Products used in agriculture and forestry within the group of pesticides used to kill, repel or inhibit insects and their development stages for plant protection. The name is derived from the Latin terms "insecta" (insect) and "caedere" (kill). Insecticides act as contact, feeding or breathing poisons on the insects or their developmental stages (eggs, worms). Insects as pests in viticulture were already controlled in ancient times because, unlike microorganisms, they were visible as enemies of the vine. In many biblical texts and wall paintings there are reports of locust plagues in Egypt in particular. Greeks and Romans fought insects with sulphur mixed with oil and Pliny the Elder (23-79) writes about the use of arsenic. Marco Polo (1254-1324) of China reports the same. From the middle of the 18th century, salts of lead, iron and mercury were increasingly used.
The first synthetic agents on a chemical basis were already developed at the end of the 19th century. Initially, they were broad-spectrum insecticides that were toxic to almost all insects. The first was antinonnine (a methylphenol) from Bayer in 1892, which was used both as an insecticide and as a herbicide. In 1938 the first phosphoric acid ester was developed and in 1939 DDT was used for the first time. DDT was used extensively for several decades in the fight against insects. It was only at a late stage that the adverse effects such as poor biodegradability and accumulation in the fatty tissue of mammals became apparent. From the early 1970s onwards, many organochlorine compounds were then banned, including DDT.
There is a wealth of specific insecticides. The approved conventional preparations are mostly pyrethroids, phosphoric acid ester derivatives or chlorinated hydrocarbons. A distinction is made between products with immediate effect (when the worms have already hatched) and those with immediate and permanent effect (when further hatching is expected). The so-called moult inhibitors (block the moulting) or moult accelerators intervene in the larval development with hormone-like effects and lead to the death of the larvae. A subform are the ovicides (lat. ovum = egg), which kill the sexual products (= eggs) of insects or inhibit their development. In the 2010s, neonicotinoids, which act on the nerve cells of insects, came into disrepute and are blamed for the worldwide bee mortality. Even the smallest amounts cause lasting damage to bumblebees and honeybees. They are also contained in insect sprays.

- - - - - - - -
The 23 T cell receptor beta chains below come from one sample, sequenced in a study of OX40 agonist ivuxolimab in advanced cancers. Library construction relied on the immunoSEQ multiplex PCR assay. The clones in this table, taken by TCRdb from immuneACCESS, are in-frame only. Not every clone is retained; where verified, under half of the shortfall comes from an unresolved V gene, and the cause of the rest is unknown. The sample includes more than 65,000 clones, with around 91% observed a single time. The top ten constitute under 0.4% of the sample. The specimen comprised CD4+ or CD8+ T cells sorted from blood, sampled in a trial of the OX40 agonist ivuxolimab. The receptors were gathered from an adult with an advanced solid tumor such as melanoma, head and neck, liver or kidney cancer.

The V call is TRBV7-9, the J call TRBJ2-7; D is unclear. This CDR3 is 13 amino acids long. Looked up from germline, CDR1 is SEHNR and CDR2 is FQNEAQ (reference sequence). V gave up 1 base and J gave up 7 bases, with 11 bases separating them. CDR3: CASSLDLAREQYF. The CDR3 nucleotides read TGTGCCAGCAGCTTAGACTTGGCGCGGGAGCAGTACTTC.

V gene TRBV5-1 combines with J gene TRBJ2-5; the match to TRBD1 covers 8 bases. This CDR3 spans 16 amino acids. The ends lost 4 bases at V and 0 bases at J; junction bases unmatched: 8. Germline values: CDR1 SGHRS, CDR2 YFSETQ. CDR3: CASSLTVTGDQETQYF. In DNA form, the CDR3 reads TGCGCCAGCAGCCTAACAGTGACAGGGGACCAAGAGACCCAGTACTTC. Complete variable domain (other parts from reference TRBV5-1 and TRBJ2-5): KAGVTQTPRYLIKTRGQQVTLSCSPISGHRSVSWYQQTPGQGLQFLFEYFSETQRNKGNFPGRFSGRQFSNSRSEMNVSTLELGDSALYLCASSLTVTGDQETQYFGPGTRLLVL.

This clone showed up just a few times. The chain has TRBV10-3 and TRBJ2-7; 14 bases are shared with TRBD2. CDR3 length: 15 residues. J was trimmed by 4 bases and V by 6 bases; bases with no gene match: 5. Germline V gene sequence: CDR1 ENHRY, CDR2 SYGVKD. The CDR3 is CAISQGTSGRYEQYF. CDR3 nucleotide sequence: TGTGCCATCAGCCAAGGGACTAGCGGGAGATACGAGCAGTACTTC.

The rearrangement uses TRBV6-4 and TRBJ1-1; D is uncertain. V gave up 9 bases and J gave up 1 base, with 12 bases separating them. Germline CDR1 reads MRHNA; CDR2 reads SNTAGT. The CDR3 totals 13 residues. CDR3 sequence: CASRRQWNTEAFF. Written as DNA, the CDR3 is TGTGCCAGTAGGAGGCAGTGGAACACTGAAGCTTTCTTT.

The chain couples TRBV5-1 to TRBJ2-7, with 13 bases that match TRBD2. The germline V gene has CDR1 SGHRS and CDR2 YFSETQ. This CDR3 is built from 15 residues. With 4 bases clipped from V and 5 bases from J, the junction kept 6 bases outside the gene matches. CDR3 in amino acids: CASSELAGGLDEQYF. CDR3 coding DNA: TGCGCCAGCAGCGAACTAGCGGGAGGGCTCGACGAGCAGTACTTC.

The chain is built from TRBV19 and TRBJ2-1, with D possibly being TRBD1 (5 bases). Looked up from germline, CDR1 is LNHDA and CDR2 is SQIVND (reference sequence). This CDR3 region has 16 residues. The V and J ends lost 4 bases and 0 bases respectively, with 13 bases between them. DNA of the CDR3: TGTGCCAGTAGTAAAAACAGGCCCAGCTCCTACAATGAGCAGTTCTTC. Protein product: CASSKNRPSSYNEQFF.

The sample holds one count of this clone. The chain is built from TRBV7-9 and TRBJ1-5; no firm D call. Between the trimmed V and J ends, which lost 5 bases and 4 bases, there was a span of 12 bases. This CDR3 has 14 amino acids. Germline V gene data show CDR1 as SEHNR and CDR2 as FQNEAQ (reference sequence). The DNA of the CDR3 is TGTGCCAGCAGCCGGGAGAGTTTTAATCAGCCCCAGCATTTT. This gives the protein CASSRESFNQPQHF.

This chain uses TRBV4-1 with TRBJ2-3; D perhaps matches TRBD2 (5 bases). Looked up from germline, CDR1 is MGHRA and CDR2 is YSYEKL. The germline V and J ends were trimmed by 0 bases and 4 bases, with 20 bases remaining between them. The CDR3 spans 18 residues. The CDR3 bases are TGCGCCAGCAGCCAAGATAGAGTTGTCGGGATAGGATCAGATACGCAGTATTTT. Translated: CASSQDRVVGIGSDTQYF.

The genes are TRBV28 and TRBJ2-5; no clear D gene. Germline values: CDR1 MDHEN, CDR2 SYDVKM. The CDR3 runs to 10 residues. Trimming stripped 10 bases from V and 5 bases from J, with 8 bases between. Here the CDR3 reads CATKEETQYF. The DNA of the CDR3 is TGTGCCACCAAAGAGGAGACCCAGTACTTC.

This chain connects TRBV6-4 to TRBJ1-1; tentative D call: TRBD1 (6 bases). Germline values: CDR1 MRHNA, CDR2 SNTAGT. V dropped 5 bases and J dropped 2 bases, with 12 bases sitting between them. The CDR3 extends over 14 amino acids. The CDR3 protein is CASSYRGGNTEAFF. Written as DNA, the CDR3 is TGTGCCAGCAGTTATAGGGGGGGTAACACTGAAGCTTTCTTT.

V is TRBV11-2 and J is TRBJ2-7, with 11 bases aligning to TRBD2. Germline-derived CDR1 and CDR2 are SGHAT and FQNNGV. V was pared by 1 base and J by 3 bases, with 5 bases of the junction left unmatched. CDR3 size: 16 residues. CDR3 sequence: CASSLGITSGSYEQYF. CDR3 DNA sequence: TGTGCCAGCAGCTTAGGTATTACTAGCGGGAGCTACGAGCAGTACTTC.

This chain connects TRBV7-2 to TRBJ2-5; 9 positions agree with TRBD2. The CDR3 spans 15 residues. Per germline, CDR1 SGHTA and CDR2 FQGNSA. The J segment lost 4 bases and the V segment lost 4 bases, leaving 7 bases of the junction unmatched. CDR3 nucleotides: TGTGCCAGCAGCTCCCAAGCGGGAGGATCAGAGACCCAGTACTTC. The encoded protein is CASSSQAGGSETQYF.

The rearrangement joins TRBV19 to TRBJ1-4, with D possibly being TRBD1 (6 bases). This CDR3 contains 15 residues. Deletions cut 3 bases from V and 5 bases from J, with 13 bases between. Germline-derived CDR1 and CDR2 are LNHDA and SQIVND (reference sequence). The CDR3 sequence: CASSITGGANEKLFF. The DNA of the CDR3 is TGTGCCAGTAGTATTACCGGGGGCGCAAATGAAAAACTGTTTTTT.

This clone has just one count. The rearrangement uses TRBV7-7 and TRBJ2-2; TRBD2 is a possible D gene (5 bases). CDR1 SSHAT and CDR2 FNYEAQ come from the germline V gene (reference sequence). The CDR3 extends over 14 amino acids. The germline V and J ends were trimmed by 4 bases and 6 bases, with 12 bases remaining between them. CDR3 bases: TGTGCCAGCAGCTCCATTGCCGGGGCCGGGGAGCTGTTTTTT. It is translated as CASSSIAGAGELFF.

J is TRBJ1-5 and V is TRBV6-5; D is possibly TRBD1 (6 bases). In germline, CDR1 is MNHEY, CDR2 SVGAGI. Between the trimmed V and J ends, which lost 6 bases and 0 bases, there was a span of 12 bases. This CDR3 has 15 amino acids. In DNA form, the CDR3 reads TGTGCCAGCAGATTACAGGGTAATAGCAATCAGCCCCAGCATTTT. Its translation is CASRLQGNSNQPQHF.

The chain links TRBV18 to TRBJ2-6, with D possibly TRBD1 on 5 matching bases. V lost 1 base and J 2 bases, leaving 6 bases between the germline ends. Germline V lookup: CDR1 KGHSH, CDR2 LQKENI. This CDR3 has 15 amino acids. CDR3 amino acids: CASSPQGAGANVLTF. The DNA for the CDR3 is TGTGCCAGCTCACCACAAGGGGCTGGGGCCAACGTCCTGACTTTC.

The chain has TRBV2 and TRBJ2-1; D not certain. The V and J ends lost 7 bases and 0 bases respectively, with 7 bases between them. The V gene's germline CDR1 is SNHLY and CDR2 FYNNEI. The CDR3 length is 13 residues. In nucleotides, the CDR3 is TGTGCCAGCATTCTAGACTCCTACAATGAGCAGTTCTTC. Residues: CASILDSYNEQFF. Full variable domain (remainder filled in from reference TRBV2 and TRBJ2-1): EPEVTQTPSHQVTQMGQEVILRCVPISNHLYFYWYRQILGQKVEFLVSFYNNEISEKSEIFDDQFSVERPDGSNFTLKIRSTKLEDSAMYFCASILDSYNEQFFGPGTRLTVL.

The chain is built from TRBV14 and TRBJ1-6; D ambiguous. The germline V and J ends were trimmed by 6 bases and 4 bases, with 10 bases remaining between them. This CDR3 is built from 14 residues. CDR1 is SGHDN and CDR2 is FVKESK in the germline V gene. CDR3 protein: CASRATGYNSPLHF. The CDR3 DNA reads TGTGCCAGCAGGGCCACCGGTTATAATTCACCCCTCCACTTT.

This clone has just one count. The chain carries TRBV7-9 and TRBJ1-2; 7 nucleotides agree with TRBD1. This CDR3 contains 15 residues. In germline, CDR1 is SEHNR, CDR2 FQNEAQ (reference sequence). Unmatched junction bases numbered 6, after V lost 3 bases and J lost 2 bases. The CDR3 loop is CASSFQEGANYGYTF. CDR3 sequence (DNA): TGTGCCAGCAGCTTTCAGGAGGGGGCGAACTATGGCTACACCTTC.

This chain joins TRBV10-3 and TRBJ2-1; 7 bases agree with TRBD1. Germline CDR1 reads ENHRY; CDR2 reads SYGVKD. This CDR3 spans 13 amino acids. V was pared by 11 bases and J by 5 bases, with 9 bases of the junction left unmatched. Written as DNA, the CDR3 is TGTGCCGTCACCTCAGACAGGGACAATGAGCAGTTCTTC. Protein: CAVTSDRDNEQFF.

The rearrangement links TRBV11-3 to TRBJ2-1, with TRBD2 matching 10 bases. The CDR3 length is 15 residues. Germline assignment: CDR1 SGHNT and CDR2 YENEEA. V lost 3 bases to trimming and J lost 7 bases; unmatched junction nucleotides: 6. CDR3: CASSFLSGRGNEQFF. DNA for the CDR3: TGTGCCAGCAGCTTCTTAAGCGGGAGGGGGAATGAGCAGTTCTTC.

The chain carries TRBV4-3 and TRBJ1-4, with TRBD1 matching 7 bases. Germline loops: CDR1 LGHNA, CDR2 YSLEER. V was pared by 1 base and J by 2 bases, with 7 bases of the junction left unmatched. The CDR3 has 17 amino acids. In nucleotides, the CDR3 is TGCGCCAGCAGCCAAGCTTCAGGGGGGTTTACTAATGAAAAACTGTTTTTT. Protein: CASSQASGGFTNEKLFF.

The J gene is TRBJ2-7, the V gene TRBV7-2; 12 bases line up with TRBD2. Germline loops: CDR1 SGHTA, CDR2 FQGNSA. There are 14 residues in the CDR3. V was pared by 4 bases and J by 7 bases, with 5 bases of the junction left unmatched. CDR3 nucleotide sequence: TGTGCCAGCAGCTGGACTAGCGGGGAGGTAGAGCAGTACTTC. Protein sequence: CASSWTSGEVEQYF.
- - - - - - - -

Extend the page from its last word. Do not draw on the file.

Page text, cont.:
In viticulture, insecticides are used to control, among other things, Dickmaulrüsslerweevils, grasshoppers, grasshoppers, mites, grapevine stingers, rhomboid moths, grape moths and cicadas. Within the framework of biological plant protection, insecticides are completely avoided, whereas integrated plant protection avoids them wherever possible. Instead, the control is carried out on a biological basis in the form of fungi, bacteria and viruses. One example is the soil bacterium Bacillus thuringiensis. Furthermore, natural enemies such as predatory mites are used or the confusing method(pheromones) is applied. See under organic viticulture.